When we lived in Moscow back in the late 1970s, there wasn’t a lot to do. Russian television was of course broadcast in Russian, which I didn’t understand, and seemed to be mostly state propaganda. I read voraciously from the school library, but for family activities, we were pretty limited in what we could do. One thing we did is go watch hockey.
It seemed that Russians loved their hockey as much as Canadians did. The stands were always pretty full, and when a foreign country came to play, the stands were packed.
The Soviet Union had the Championship League with several hockey teams in it, and they would play each other. Players were supposedly amateurs working at factories, but were essentially hired to play hockey and were professionals. This subterfuge was necessary so that they could play in the Olympics as “amateurs”, back when that mattered. I remember the Red Army team – CSKA Moscow – as being a strong team. Dynamo was another name I remember.
As foreigners, we stood out like sore thumbs from the crowds of Russians in their bland gray or black coats and we attracted attention. We always made sure to wear Canadian flags somewhere so that it was clear we weren’t American and therefore mostly harmless.
Before games, the Canadian embassy would give us flag pins and such to hand out to Russians and they were eagerly received by the Russians outside the hockey arenas. My dad collected Russian army medals and he would often trade for them there.
One thing the Russian kids always asked for was gum. “Gum? Gum?” I guess Russian gum must’ve been terrible. We usually didn’t have any to give but we would share what we had. I’m not a big gum chewer anyway.
The Izvestia Cup
The Soviet Union hosted an annual tournament, the Izvestia Trophy, which is now known as the Channel One Cup. The tournament included teams from the USSR, Czechoslovakia, Finland, Sweden, Poland, and Canada.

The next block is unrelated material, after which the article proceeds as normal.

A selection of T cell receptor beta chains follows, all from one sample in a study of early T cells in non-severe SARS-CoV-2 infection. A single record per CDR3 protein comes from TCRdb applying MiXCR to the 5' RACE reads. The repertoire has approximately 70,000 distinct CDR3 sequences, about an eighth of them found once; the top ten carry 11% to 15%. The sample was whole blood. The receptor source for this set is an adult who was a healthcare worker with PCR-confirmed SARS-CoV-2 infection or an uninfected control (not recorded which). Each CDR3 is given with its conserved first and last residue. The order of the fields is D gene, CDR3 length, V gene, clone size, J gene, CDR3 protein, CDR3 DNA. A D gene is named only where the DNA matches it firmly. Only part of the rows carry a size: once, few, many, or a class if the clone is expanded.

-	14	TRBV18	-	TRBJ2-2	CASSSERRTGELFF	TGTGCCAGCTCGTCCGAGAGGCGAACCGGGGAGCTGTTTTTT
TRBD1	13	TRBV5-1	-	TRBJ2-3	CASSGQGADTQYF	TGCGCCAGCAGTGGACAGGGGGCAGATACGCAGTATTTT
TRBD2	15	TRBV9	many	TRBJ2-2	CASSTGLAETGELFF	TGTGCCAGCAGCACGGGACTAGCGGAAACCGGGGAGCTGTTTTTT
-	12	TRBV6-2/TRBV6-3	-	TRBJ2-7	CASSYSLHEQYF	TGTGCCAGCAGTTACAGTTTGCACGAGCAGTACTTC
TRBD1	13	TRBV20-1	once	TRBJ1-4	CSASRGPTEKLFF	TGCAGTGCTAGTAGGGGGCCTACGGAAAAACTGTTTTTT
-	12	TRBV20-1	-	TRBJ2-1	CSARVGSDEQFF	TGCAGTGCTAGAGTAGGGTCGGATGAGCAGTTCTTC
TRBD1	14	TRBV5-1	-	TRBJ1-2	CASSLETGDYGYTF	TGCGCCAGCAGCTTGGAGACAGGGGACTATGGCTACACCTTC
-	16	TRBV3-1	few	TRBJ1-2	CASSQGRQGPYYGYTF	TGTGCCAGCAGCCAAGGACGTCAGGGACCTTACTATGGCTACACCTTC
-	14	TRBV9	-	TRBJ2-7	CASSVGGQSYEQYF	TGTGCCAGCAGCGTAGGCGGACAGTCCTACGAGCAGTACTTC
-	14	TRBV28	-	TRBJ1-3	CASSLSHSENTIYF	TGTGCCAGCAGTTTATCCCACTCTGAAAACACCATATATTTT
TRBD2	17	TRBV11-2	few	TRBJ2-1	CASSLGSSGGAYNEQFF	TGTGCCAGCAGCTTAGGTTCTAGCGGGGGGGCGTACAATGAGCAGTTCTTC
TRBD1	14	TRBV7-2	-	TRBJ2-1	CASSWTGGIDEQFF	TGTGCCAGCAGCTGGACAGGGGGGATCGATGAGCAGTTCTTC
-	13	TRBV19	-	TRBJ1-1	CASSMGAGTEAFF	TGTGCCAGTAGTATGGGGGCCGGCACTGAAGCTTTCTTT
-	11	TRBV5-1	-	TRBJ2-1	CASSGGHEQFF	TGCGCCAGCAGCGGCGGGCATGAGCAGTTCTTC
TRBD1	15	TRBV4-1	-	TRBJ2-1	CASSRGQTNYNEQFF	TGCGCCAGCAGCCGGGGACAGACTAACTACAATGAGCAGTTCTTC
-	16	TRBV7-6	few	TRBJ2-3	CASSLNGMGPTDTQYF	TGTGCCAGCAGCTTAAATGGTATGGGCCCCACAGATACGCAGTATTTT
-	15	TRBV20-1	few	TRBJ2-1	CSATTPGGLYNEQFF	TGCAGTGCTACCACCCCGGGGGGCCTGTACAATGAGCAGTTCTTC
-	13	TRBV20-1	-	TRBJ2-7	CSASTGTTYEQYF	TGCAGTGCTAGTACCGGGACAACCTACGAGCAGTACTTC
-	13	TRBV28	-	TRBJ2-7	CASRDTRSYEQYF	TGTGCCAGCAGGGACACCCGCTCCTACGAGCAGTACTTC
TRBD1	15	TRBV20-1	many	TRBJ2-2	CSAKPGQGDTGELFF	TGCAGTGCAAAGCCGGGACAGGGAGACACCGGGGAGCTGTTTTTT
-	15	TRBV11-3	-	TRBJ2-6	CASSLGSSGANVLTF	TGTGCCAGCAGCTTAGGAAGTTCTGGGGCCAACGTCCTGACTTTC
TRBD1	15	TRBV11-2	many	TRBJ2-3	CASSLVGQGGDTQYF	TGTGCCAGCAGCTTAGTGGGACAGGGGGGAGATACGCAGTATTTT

We always attended those games and it was interesting to see the contrast between Canadian fans and Russian fans. All of the Canadians were seated together and we were a spot of colour in an otherwise mostly colourless sea of brown and gray coats. We were also very noisy.
It was clear that Russians weren’t really encouraged or even allowed to celebrate their team’s successes. When the Russians scored, you wouldn’t know it from the crowd’s reaction – or lack of reaction. However, when the Canadians would score, we’d cheer and the Russian crowd would respond by whistling – loudly – trying to drown us out.
During the two years we were there, Canada didn’t win the cup (we did, once, in 1987) but we did win bronze in 1978 and I remember that being a Big Deal. There was a big celebration at the Canadian embassy afterward. My dad gave me a hockey stick signed by some of the players. I’m not sure where that ended up, but I do have a goalie stick signed by Guy Lafleur when he visited Moscow.
Something To Do
I wasn’t “into” hockey, or really any other sport, but I remember liking the games and it was something to do in Moscow in the winter. The city can be bitterly cold in the winter, as Napoleon found out, and outdoor activities tend to be quite limited.
Today hockey is still strong in the former Soviet Union and many Russian hockey players compete within the NHL. Great players like Vladislav Tretiak and Vyacheslav Fetisov have passed the torch to players like Alexander Ovechkin, Evgeni Malkin, Dmitri Kulikov.
I have fond memories of watching hockey in the USSR.
For more “Moscow memories”, see: